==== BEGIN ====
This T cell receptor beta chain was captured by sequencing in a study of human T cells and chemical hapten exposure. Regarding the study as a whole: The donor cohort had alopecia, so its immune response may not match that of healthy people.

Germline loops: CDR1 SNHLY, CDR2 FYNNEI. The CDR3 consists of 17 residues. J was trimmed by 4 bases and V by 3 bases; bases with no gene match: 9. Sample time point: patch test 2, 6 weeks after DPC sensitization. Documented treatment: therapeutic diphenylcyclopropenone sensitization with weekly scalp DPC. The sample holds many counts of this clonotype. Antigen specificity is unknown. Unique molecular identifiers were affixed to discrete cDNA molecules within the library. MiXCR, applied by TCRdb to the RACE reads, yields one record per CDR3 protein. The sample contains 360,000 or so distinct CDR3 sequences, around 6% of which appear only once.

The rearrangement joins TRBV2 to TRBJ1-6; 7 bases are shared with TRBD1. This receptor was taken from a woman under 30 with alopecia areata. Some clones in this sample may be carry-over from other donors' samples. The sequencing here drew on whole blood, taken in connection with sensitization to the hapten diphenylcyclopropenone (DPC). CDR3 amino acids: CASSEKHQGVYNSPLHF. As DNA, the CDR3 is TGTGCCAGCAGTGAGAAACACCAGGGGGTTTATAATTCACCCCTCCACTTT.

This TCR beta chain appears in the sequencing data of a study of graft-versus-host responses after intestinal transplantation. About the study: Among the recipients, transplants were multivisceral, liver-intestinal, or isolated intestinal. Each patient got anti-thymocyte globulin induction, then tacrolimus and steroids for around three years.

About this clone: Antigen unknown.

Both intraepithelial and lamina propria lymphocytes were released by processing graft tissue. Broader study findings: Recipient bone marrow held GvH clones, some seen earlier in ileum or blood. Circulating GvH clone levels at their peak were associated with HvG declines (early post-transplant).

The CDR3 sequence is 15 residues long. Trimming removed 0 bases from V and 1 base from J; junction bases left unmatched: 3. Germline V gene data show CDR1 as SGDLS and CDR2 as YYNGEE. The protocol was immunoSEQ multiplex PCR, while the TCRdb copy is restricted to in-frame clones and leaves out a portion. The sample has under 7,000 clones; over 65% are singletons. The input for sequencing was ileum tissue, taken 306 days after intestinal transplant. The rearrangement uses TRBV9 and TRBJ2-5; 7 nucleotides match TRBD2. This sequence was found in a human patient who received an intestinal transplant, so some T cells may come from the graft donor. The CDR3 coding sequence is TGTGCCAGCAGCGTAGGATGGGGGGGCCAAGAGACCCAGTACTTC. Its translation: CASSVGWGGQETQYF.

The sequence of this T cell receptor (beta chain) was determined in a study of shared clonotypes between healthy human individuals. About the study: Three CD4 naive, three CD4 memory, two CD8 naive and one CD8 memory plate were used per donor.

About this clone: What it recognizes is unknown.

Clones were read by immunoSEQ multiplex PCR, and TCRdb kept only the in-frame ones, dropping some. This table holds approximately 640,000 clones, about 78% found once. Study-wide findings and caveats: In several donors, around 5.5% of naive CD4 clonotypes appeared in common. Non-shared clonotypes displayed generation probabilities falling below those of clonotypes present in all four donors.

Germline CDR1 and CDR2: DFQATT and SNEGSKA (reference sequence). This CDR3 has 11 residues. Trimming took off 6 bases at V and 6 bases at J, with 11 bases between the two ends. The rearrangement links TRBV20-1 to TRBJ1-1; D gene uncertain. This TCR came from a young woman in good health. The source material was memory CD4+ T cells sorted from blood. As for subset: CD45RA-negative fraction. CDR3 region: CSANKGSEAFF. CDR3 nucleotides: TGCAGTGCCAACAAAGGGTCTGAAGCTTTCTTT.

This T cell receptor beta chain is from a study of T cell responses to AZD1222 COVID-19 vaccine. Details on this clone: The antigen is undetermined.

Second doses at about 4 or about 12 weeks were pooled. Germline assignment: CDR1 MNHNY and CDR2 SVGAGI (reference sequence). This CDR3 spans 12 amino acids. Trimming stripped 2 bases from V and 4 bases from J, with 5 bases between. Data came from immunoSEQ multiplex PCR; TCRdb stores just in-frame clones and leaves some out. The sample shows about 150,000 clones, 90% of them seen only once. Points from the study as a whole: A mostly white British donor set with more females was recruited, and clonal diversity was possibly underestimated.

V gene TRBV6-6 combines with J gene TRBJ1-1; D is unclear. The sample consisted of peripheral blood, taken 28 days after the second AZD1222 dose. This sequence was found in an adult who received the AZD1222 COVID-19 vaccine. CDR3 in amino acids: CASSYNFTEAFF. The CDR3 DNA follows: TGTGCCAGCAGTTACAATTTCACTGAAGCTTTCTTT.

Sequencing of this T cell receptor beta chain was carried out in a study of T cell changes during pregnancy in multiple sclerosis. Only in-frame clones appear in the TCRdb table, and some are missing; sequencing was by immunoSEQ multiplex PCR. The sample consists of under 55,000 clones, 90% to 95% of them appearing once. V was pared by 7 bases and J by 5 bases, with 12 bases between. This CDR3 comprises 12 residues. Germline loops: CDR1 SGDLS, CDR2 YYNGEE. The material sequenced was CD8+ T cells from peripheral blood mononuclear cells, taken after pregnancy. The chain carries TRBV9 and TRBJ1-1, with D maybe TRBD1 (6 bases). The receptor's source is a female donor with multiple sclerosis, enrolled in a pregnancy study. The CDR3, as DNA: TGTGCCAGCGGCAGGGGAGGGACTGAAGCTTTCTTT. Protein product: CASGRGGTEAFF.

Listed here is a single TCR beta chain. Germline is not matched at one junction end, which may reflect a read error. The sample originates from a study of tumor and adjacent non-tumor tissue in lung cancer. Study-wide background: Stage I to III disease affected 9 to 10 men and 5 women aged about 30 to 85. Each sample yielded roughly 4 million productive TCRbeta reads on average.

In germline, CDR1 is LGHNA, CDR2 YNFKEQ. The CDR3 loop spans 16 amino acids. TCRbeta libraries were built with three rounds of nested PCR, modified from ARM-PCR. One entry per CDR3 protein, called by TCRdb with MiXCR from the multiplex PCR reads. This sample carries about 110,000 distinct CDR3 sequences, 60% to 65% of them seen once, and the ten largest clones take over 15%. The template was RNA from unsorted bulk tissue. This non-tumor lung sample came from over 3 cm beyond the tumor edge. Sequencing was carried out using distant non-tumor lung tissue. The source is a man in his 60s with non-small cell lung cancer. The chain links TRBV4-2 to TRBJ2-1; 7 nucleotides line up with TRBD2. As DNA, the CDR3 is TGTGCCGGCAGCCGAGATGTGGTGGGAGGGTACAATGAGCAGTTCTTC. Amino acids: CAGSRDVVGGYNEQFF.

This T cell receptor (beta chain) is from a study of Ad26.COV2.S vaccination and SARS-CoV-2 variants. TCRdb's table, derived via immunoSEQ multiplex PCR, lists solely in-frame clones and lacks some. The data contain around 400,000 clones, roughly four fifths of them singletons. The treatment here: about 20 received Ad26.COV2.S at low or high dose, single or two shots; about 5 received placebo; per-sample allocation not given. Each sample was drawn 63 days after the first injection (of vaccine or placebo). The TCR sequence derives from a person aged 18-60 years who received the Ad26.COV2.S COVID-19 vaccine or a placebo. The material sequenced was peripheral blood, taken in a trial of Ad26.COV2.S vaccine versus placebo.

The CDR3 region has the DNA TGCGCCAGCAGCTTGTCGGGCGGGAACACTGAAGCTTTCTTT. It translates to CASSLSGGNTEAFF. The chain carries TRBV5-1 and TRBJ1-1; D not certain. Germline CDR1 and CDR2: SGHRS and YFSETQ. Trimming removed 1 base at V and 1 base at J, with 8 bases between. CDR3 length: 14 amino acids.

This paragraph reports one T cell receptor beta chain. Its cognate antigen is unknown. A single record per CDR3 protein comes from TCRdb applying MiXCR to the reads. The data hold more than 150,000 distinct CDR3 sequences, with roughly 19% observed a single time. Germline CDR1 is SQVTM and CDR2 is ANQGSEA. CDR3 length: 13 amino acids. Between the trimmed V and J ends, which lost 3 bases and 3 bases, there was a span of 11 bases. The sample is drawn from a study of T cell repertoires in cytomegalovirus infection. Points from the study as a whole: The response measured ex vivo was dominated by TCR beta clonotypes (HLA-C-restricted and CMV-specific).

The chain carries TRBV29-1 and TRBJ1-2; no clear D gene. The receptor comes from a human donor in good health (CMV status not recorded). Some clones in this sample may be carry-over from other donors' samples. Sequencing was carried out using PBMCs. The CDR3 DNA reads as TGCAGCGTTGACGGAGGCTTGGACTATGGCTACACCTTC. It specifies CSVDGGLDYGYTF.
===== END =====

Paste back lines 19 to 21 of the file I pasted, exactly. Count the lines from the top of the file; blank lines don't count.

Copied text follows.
The CDR3 region has the DNA TGCGCCAGCAGCTTGTCGGGCGGGAACACTGAAGCTTTCTTT. It translates to CASSLSGGNTEAFF. The chain carries TRBV5-1 and TRBJ1-1; D not certain. Germline CDR1 and CDR2: SGHRS and YFSETQ. Trimming removed 1 base at V and 1 base at J, with 8 bases between. CDR3 length: 14 amino acids.

This paragraph reports one T cell receptor beta chain. Its cognate antigen is unknown. A single record per CDR3 protein comes from TCRdb applying MiXCR to the reads. The data hold more than 150,000 distinct CDR3 sequences, with roughly 19% observed a single time. Germline CDR1 is SQVTM and CDR2 is ANQGSEA. CDR3 length: 13 amino acids. Between the trimmed V and J ends, which lost 3 bases and 3 bases, there was a span of 11 bases. The sample is drawn from a study of T cell repertoires in cytomegalovirus infection. Points from the study as a whole: The response measured ex vivo was dominated by TCR beta clonotypes (HLA-C-restricted and CMV-specific).

The chain carries TRBV29-1 and TRBJ1-2; no clear D gene. The receptor comes from a human donor in good health (CMV status not recorded). Some clones in this sample may be carry-over from other donors' samples. Sequencing was carried out using PBMCs. The CDR3 DNA reads as TGCAGCGTTGACGGAGGCTTGGACTATGGCTACACCTTC. It specifies CSVDGGLDYGYTF.